While these cases were by no means in the majority, the system of workplace delivery removes training and assessment from the gaze of managers of educational institutions and makes quality control more difficult. Integrity can also be compromised by employers who like the idea of having qualified staff but lack the motivation or skills to work effectively with the delivering RTO. The marketisation of VET in Australia, while not necessarily deleterious overall, encourages aggressive and bottom-line-focused marketing of qualifications to companies. In examples of such marketing in Study 1 the provision of qualifications at different levels was carefully costed for the companies showing cross-subsidisation of some qualifications by others which attracted greater amounts of training. In Study 2 an RTO trainer in the cleaning industry mentioned several cases where employees had been enrolled on traineeships and then withdrawn – even literally pulled out of the class- when it became clear that hope-for funding was not available. However in other cases, employers persisted with the training in the absence of funding.
Therefore the experience of the trainee is highly dependent upon the quality of the employer’s input and the employers’ skilful use of the extra skills and knowledge gained by the trainees. . As a cleaning trainer in study 2 said The traineeship is great, so they’re going to get a bit more confidence, but if they’re not able to put all that into practice at work… in some of the evaluation forms I’ve even seen things (written) such as: ‘What’s the use?’ ‘Why did we bother? We’ve been back to work now for four months and are not allowed to do any of this.’ The integrity of the qualification thus depended upon the availability of a variety of workplace tasks that would provide opportunities for practising all the skills learned. While some companies were mindful of this requirement and rotated trainees to allow for broader learning, others did not show much interest – or were perhaps unaware of the need. While many issues like these could be attributed to a lack of interest by employers in training and a desire only to access available funding, it is just as likely that the employers did not really understand what they needed to do, or lacked the skills or knowledge to play their full part in the process.
This is hardly surprising considering that the qualifications in many of these industries and occupations were still in their infancy. Access to qualifications through work Assuming that the integrity of qualifications can be improved, making qualifications available through work is a great advantage to many lower-paid and lower-status workers in times of full employment. Both Study 1 and Study 2 were carried out in the tight labour market which characterised most of the first decade of the twenty-first century in Australia as in many other countries. Some of the industries such as meat processing, cleaning and call centres, suffered to a very great extent from an ability to attract workers and particularly workers of high quality. Workers were attracted to the idea of gaining qualifications so long as the prospect did not seem too threatening. However the following difficulties could be identified. As unemployment rises due to the Global Financial Crisis, qualifications that are primarily available through work become unavailable to the unemployed.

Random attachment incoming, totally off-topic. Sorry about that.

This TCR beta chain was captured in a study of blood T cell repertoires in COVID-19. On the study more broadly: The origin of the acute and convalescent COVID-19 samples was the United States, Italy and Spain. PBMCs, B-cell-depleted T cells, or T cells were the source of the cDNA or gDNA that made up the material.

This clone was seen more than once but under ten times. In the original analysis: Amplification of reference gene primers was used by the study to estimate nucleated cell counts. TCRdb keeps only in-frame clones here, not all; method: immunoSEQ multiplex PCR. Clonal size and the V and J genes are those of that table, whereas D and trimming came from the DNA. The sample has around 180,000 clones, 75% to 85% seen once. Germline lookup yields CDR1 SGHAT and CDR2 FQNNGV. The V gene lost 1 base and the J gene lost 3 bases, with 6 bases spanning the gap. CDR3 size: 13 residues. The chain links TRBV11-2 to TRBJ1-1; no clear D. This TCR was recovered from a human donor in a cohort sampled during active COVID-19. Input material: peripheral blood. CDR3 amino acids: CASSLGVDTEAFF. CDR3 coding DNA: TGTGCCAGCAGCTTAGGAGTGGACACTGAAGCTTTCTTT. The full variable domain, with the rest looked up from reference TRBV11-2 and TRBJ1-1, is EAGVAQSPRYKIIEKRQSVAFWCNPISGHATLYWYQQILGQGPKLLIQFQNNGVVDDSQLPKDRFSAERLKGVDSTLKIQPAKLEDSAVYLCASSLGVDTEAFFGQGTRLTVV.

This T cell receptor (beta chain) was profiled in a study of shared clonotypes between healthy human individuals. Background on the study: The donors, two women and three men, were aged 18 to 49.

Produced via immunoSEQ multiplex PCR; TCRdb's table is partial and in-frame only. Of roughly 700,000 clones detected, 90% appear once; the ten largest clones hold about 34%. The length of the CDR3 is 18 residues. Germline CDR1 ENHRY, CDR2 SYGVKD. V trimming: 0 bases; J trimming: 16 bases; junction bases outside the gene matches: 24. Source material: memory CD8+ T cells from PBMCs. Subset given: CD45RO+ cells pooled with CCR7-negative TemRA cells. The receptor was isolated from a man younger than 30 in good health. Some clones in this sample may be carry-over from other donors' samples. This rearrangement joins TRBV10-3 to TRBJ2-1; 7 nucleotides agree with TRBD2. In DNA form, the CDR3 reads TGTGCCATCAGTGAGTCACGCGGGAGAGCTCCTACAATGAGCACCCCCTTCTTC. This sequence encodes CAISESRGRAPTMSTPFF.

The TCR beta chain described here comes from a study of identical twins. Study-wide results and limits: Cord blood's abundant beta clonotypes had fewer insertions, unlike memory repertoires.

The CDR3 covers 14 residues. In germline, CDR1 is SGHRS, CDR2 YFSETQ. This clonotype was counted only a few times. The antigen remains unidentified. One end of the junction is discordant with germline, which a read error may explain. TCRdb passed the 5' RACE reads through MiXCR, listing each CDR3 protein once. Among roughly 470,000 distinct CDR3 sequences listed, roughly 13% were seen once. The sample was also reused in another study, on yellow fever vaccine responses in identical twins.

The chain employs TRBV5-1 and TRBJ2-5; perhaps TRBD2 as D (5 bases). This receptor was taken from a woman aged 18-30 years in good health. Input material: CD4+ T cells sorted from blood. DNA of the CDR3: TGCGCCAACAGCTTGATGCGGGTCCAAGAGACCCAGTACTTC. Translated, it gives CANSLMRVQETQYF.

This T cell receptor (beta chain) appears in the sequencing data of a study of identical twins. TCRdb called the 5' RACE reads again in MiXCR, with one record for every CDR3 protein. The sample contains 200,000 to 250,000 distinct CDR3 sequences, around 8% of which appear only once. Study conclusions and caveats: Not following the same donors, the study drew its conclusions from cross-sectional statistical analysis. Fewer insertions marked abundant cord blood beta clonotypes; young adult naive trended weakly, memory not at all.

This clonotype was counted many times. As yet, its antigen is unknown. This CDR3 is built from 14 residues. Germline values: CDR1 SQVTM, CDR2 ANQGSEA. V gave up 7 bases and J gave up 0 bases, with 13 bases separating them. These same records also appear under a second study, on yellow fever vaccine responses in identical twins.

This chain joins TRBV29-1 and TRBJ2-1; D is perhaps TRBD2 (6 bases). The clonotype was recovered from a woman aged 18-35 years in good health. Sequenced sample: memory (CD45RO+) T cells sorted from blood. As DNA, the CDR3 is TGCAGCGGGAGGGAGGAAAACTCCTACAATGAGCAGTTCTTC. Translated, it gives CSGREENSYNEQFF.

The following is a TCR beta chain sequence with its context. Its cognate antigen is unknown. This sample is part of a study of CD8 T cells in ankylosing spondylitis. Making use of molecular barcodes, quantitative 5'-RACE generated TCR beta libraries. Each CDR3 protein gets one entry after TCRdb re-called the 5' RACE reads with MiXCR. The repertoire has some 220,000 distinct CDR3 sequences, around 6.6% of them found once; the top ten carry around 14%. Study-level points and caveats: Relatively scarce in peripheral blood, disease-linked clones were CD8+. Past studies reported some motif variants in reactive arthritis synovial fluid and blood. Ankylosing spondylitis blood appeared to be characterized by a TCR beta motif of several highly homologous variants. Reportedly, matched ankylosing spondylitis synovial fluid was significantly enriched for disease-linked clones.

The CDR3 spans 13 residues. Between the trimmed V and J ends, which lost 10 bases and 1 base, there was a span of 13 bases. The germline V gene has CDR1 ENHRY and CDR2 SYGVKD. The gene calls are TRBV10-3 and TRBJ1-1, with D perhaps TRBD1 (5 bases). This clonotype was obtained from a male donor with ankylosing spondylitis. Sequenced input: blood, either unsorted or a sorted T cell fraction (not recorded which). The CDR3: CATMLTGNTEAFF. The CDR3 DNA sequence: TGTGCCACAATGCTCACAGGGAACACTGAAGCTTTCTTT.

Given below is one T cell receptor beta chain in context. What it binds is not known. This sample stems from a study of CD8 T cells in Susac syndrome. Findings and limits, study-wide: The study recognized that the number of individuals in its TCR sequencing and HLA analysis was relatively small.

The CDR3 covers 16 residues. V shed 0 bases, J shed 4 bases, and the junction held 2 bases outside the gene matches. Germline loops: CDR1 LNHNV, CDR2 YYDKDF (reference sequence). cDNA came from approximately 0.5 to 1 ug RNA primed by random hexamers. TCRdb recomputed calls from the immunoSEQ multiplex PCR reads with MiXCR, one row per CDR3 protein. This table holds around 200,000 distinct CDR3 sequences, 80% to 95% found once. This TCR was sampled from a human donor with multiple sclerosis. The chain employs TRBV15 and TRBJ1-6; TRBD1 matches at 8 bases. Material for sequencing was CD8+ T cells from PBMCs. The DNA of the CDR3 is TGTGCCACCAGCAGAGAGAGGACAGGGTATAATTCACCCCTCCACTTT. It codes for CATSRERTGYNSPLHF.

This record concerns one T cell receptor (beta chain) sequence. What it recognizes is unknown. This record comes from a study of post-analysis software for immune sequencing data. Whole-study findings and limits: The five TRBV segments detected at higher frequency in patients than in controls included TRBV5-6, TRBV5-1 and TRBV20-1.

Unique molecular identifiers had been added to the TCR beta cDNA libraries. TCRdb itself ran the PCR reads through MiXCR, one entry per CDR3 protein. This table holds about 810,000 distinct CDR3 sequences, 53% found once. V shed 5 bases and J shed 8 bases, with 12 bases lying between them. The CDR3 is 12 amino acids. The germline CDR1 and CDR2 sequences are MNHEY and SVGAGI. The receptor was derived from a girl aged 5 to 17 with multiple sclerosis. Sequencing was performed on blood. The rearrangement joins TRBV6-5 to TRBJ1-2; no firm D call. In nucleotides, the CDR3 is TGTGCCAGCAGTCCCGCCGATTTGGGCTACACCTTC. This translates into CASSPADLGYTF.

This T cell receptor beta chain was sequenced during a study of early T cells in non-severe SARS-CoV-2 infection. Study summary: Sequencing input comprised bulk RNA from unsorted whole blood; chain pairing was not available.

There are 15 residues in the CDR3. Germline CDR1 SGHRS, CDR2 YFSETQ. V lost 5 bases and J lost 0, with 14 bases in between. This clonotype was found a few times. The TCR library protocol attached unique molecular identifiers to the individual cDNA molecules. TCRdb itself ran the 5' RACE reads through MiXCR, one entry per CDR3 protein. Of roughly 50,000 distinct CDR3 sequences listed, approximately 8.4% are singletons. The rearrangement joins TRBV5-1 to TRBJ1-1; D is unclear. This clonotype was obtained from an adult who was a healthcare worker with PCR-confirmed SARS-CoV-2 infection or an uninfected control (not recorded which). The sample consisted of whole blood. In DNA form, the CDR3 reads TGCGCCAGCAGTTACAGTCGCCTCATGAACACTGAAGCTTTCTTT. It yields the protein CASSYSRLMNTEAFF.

Delivery patterns that involve a close web of mutual contributions from RTOs and from employers may be difficult to extract and to adapt to institutional-base delivery. This is especially where the traineeship apparatus has underpinned training for the industry (eg call centres, meat processing) so that ‘simulated’ workplaces have never been developed within RTOs. Workplaces that are struggling with survival in a difficult economic climate are unlikely to welcome requests from RTOs to access their facilities for delivery of training, and RTOs are unlikely to have the funds to develop their own premises. Even in the return to full employment that we hope may occur in the not too distant future, access to qualifications is still patchy. Access to qualifications through work is only available through employers that engage with the system and typically is greater in a large workplace than a small one, as Study 1 showed. Study 1 also showed that employers that engage are likely to be better employers in terms of human resource and training practices more generally and therefore there is a double disadvantage to those not working for such employers. The lack of geographical proximity to a good RTO acts as a barrier to prevent access by workers to qualifications through work in the same way as it prevents access individually; while employers do utilise RTOs for delivery in non-traditional modes, Study 2 showed that the quality of training is likely to be lower where RTOs are not close by.